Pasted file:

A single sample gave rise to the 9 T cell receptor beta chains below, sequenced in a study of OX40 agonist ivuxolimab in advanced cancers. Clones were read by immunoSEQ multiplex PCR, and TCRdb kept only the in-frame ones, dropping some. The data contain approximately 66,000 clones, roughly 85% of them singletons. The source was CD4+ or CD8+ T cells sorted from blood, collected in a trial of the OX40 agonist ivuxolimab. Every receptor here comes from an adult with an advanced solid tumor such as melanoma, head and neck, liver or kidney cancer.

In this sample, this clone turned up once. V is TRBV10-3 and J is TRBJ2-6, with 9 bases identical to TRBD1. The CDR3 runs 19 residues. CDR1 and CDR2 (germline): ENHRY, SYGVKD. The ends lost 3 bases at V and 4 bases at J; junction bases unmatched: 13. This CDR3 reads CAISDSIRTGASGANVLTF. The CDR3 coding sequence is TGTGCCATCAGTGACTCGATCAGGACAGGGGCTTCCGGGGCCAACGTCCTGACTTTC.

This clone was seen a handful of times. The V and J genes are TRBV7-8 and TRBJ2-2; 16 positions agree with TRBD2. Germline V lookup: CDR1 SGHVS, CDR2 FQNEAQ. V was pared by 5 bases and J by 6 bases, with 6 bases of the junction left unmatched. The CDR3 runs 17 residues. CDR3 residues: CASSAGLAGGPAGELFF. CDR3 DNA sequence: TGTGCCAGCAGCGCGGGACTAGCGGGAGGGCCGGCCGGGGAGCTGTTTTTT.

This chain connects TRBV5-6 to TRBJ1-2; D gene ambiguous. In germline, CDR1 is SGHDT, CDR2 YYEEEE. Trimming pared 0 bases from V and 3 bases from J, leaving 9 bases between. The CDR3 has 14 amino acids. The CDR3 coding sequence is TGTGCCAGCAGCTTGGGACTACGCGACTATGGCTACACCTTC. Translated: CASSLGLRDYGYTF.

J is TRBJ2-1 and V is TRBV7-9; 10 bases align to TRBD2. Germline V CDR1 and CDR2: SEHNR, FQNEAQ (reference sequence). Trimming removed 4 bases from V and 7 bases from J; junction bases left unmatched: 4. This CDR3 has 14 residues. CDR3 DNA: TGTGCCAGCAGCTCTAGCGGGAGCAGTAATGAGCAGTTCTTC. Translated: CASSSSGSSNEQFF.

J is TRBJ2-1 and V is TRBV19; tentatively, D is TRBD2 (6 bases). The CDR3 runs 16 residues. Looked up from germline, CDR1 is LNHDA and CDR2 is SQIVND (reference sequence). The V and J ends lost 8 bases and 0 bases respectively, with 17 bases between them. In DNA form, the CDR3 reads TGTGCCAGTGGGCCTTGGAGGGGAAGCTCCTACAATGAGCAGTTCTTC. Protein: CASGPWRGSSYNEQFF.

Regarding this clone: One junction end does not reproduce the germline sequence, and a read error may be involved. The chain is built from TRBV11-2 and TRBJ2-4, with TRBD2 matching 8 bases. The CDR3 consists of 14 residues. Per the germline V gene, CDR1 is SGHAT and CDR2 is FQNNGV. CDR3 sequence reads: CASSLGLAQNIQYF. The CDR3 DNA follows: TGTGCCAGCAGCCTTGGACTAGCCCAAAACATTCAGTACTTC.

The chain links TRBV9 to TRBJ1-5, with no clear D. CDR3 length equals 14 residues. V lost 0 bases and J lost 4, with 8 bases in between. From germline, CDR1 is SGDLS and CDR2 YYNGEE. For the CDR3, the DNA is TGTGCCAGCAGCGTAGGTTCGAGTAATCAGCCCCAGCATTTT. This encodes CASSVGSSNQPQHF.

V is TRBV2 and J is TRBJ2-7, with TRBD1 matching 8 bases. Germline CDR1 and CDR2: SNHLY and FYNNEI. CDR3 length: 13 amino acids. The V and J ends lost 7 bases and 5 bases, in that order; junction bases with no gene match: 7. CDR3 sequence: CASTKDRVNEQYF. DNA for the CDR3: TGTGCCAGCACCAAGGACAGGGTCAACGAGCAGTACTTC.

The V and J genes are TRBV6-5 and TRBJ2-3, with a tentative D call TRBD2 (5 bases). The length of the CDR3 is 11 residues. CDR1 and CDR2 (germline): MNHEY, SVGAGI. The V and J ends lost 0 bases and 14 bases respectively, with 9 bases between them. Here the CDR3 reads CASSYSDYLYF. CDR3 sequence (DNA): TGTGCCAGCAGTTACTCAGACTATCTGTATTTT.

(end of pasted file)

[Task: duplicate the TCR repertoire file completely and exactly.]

A single sample gave rise to the 9 T cell receptor beta chains below, sequenced in a study of OX40 agonist ivuxolimab in advanced cancers. Clones were read by immunoSEQ multiplex PCR, and TCRdb kept only the in-frame ones, dropping some. The data contain approximately 66,000 clones, roughly 85% of them singletons. The source was CD4+ or CD8+ T cells sorted from blood, collected in a trial of the OX40 agonist ivuxolimab. Every receptor here comes from an adult with an advanced solid tumor such as melanoma, head and neck, liver or kidney cancer.

In this sample, this clone turned up once. V is TRBV10-3 and J is TRBJ2-6, with 9 bases identical to TRBD1. The CDR3 runs 19 residues. CDR1 and CDR2 (germline): ENHRY, SYGVKD. The ends lost 3 bases at V and 4 bases at J; junction bases unmatched: 13. This CDR3 reads CAISDSIRTGASGANVLTF. The CDR3 coding sequence is TGTGCCATCAGTGACTCGATCAGGACAGGGGCTTCCGGGGCCAACGTCCTGACTTTC.

This clone was seen a handful of times. The V and J genes are TRBV7-8 and TRBJ2-2; 16 positions agree with TRBD2. Germline V lookup: CDR1 SGHVS, CDR2 FQNEAQ. V was pared by 5 bases and J by 6 bases, with 6 bases of the junction left unmatched. The CDR3 runs 17 residues. CDR3 residues: CASSAGLAGGPAGELFF. CDR3 DNA sequence: TGTGCCAGCAGCGCGGGACTAGCGGGAGGGCCGGCCGGGGAGCTGTTTTTT.

This chain connects TRBV5-6 to TRBJ1-2; D gene ambiguous. In germline, CDR1 is SGHDT, CDR2 YYEEEE. Trimming pared 0 bases from V and 3 bases from J, leaving 9 bases between. The CDR3 has 14 amino acids. The CDR3 coding sequence is TGTGCCAGCAGCTTGGGACTACGCGACTATGGCTACACCTTC. Translated: CASSLGLRDYGYTF.

J is TRBJ2-1 and V is TRBV7-9; 10 bases align to TRBD2. Germline V CDR1 and CDR2: SEHNR, FQNEAQ (reference sequence). Trimming removed 4 bases from V and 7 bases from J; junction bases left unmatched: 4. This CDR3 has 14 residues. CDR3 DNA: TGTGCCAGCAGCTCTAGCGGGAGCAGTAATGAGCAGTTCTTC. Translated: CASSSSGSSNEQFF.

J is TRBJ2-1 and V is TRBV19; tentatively, D is TRBD2 (6 bases). The CDR3 runs 16 residues. Looked up from germline, CDR1 is LNHDA and CDR2 is SQIVND (reference sequence). The V and J ends lost 8 bases and 0 bases respectively, with 17 bases between them. In DNA form, the CDR3 reads TGTGCCAGTGGGCCTTGGAGGGGAAGCTCCTACAATGAGCAGTTCTTC. Protein: CASGPWRGSSYNEQFF.

Regarding this clone: One junction end does not reproduce the germline sequence, and a read error may be involved. The chain is built from TRBV11-2 and TRBJ2-4, with TRBD2 matching 8 bases. The CDR3 consists of 14 residues. Per the germline V gene, CDR1 is SGHAT and CDR2 is FQNNGV. CDR3 sequence reads: CASSLGLAQNIQYF. The CDR3 DNA follows: TGTGCCAGCAGCCTTGGACTAGCCCAAAACATTCAGTACTTC.

The chain links TRBV9 to TRBJ1-5, with no clear D. CDR3 length equals 14 residues. V lost 0 bases and J lost 4, with 8 bases in between. From germline, CDR1 is SGDLS and CDR2 YYNGEE. For the CDR3, the DNA is TGTGCCAGCAGCGTAGGTTCGAGTAATCAGCCCCAGCATTTT. This encodes CASSVGSSNQPQHF.

V is TRBV2 and J is TRBJ2-7, with TRBD1 matching 8 bases. Germline CDR1 and CDR2: SNHLY and FYNNEI. CDR3 length: 13 amino acids. The V and J ends lost 7 bases and 5 bases, in that order; junction bases with no gene match: 7. CDR3 sequence: CASTKDRVNEQYF. DNA for the CDR3: TGTGCCAGCACCAAGGACAGGGTCAACGAGCAGTACTTC.

The V and J genes are TRBV6-5 and TRBJ2-3, with a tentative D call TRBD2 (5 bases). The length of the CDR3 is 11 residues. CDR1 and CDR2 (germline): MNHEY, SVGAGI. The V and J ends lost 0 bases and 14 bases respectively, with 9 bases between them. Here the CDR3 reads CASSYSDYLYF. CDR3 sequence (DNA): TGTGCCAGCAGTTACTCAGACTATCTGTATTTT.